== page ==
http://en.wikipedia.org/wiki/Pol_Pot

second:

if this same situation were occuring today, would you support a military invasion of Cambodia to stop the Khmer Rouge? why or why not? would your answer change if it was the American military that was going to invade or if it was the Chinese military?

metta,

~v
 
Kindest Regards, Vajradhara!

Good exercise!

if this same situation were occuring today, would you support a military invasion of Cambodia to stop the Khmer Rouge? why or why not?
I am guessing that since the first part of your post seems more statement than question, that perhaps your question was intended to be split? Anyway, that is how I will proceed.

Much as the atrocities in Darfur and elsewhere, I continue to hope someone with enough bal...ummm, intestinal fortitude and wherewithal will step up. It is one thing to support a thing in spirit, and another to be physically able and capable, and be in a situation in which one can actually act. Were I 18 again, knowing what I do now, I would seriously consider service with the Peace Corps. At this point in my life and health, all I can do is pray.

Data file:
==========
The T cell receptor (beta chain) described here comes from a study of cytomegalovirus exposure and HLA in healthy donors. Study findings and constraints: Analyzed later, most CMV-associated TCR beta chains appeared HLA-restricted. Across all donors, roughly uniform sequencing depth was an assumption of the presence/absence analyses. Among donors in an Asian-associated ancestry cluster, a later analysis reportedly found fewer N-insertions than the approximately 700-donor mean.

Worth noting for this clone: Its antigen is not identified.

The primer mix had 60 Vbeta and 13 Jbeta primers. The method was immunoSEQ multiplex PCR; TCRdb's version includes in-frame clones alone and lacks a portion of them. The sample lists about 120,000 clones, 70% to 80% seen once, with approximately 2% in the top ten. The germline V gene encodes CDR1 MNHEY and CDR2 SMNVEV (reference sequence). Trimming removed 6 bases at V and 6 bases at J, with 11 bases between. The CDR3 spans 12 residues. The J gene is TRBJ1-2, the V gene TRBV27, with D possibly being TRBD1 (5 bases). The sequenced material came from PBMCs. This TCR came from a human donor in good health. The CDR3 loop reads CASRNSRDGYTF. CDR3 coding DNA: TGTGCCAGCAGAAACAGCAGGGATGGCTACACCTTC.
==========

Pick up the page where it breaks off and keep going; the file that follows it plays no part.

As for why, because people are entitled to certain human decencies and respect. Some battles are just right, and one knows it.

would your answer change if it was the American military that was going to invade or if it was the Chinese military?
From the point of view of the Cambodian peasants, I doubt they have much care who their saviors might be, and would welcome either party (US or China). As a person, looking upon the atrocities and desiring to bring them to an end, I would have no concern who as long as someone did step up. As an American, looking at the political games played by militaries around the globe, I guess there are probably some complications that mitigate either party, US or China, from simply riding in on tall white horses. I do not know how strategic the Cambodian property is to the world or regional map, but I doubt the Chinese would look very favorably towards the US simply walking in, for any reason. This is probably why "officially" we were never in Cambodia or Laos during 'Nam. Just the same, had the Chinese offered to step in and remedy the situation under Pol Pot, I would have no moral objection to them doing so.